Background In 2006 BASHH guidelines for STI testing stated that there is no need to do a urethral smear in asymptomatic men. However there are concerns that this could result in delayed treatment of Chlamydia, or failure to diagnose an STI (eg, Mycoplasma genitalium).
Aims (1) To ascertain the female pathology associated with NGU. (2) To ascertain the number of women with significant pathology, (Chlamydia or PID) who attended only as a result of partner notification by a man with asymptomatic NGU. (3) To quantify the number of asymptomatic men who would have delayed treatment for chlamydia without immediate microscopy.
Methods Note review of heterosexual males and their female contacts with NSU (100) and Chlamydia (50).
Results 74% of 100 men treated for NSU were asymptomatic. Of these, 38 attended as a contact of infection and would have been treated anyway without microscopy. Of the remaining 36, 3 female partners had uncomplicated chlamydia and 3 PID but had not sought help for pelvic pain prior to their attendance in GUM. Overall, 70% of partners of men with NSU had significant pathology: Diagnoses in female partners of men with NSU Non-specific PID 35 Chlamydial PID 4 Uncomplicated Chlamydia 6 Non-specific cervicitis 9 Epidemiological treatment 46 of 50 men treated for Chlamydia 42% were asymptomatic. 28 (56%) had evidence of urethritis and a further 11 (22%) without pus on microscopy had noticeable threads in their urine. 47 attended prior to or with their partner, and 15 (30%) were treated at their initial visit due to immediate microscopy. These patients would have had to have been recalled for treatment.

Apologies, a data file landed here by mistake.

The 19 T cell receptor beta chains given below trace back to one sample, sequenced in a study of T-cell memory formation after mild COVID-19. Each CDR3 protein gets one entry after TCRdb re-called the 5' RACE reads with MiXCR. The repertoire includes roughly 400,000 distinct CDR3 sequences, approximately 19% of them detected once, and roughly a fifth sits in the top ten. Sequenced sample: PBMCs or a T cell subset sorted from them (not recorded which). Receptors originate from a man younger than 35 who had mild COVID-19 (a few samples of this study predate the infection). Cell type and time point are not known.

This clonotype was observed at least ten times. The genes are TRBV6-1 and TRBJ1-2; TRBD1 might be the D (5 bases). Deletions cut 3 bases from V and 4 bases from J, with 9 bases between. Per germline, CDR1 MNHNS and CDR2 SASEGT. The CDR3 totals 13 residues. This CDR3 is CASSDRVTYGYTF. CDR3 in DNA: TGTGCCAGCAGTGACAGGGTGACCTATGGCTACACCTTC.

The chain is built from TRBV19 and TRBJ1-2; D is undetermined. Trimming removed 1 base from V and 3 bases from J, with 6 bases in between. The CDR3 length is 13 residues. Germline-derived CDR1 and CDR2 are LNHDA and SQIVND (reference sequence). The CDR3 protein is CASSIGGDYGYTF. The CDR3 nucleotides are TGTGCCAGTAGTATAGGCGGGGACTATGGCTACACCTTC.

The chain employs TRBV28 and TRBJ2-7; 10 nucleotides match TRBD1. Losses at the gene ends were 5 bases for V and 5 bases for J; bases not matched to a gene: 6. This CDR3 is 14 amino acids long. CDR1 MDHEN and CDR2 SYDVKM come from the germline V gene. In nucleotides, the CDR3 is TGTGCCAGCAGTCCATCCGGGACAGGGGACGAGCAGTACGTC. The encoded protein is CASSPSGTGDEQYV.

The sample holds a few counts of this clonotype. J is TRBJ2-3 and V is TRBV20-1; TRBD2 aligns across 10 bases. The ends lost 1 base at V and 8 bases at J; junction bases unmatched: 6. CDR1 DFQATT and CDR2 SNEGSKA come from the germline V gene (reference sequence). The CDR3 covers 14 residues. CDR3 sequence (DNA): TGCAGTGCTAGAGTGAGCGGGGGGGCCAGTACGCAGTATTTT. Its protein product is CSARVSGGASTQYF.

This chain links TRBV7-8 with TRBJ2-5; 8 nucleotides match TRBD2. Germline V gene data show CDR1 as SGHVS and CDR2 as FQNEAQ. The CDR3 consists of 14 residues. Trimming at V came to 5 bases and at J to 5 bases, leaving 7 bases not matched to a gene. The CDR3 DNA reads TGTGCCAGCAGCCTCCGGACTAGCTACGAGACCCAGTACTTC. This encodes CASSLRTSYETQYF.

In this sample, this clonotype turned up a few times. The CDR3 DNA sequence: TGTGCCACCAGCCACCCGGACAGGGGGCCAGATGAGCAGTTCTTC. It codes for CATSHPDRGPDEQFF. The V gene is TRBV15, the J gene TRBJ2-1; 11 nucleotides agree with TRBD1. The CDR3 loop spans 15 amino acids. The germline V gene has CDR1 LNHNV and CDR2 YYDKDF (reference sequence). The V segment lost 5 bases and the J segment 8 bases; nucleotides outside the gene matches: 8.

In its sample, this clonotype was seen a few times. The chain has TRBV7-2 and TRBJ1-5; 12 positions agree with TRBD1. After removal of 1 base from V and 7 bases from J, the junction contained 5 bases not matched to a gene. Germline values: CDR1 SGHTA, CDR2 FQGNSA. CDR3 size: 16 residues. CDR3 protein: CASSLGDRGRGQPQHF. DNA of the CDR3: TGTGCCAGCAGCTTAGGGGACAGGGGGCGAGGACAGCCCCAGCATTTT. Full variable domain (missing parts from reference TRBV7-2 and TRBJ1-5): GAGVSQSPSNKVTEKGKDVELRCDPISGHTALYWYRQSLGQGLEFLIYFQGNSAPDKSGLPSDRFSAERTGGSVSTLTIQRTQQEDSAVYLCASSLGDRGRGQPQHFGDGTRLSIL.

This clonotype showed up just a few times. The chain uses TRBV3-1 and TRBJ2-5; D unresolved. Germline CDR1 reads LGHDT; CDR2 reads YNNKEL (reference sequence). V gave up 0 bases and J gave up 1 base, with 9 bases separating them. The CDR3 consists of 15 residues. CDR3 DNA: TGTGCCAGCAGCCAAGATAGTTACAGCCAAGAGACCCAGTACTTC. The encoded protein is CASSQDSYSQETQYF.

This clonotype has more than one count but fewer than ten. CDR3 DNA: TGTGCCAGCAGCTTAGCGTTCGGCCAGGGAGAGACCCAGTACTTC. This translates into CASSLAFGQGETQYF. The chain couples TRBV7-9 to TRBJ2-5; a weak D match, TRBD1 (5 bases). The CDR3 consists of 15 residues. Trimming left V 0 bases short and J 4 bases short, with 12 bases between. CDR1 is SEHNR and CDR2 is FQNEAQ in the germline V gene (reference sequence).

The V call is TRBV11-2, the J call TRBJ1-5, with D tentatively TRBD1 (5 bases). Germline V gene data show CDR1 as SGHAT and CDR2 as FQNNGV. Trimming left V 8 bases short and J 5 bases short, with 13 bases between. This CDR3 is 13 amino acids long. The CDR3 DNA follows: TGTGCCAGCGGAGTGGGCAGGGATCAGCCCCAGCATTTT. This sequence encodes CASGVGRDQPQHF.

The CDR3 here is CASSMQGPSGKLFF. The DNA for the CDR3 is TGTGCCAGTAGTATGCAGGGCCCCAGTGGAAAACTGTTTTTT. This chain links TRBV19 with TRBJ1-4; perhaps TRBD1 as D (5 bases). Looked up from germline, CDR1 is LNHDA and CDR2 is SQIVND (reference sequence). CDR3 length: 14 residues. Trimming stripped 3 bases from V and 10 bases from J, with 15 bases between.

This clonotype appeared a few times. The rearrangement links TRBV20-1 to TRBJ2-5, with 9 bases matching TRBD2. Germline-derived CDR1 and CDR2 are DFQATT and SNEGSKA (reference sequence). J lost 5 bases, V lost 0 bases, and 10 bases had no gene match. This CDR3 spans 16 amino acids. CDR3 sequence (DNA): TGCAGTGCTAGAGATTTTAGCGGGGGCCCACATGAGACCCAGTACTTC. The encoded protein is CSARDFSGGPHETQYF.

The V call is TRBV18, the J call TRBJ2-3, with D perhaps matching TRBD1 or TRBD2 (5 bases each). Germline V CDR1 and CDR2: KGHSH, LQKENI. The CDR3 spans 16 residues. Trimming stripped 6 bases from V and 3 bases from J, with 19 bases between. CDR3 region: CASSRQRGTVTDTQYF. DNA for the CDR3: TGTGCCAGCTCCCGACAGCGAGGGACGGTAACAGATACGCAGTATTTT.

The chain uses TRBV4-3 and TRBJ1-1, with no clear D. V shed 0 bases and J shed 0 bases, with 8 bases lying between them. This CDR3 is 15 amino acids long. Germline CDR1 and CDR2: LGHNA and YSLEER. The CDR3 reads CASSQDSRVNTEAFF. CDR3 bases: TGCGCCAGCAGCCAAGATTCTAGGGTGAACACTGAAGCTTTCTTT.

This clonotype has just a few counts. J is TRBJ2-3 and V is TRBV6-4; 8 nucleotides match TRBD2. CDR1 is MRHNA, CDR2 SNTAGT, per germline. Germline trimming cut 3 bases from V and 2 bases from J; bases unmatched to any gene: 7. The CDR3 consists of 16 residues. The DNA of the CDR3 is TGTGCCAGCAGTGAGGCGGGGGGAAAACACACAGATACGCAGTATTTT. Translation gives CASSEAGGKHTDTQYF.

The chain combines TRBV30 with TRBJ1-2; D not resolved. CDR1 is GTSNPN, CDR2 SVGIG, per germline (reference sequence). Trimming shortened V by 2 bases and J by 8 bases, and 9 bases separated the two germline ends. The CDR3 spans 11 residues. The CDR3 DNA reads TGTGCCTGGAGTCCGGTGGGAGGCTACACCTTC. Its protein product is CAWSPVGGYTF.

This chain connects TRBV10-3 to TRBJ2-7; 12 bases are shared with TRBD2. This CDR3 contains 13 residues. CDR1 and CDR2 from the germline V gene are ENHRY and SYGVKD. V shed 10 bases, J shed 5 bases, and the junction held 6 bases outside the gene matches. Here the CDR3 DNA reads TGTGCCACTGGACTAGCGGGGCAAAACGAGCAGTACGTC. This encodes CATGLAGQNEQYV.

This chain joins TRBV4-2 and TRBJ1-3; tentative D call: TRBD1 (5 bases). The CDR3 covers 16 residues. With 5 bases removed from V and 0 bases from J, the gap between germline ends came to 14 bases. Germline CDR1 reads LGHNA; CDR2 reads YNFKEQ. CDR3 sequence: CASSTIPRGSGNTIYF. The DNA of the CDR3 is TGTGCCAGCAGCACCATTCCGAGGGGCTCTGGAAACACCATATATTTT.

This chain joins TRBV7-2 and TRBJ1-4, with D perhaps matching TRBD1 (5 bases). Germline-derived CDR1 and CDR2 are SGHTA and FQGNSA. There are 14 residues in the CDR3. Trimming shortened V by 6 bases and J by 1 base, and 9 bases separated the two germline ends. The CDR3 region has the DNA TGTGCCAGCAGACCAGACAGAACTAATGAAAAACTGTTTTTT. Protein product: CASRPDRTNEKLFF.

Conclusions In our cohort, 70% of female partners of men with NSU had significant pathology. 6/36 (17%) might not have been treated had they not attended as a contact of NSU. Microscopy can result in earlier treatment of asymptomatic men with Chlamydia due to immediate diagnosis of NGU, and may still be of value in GUM clinics.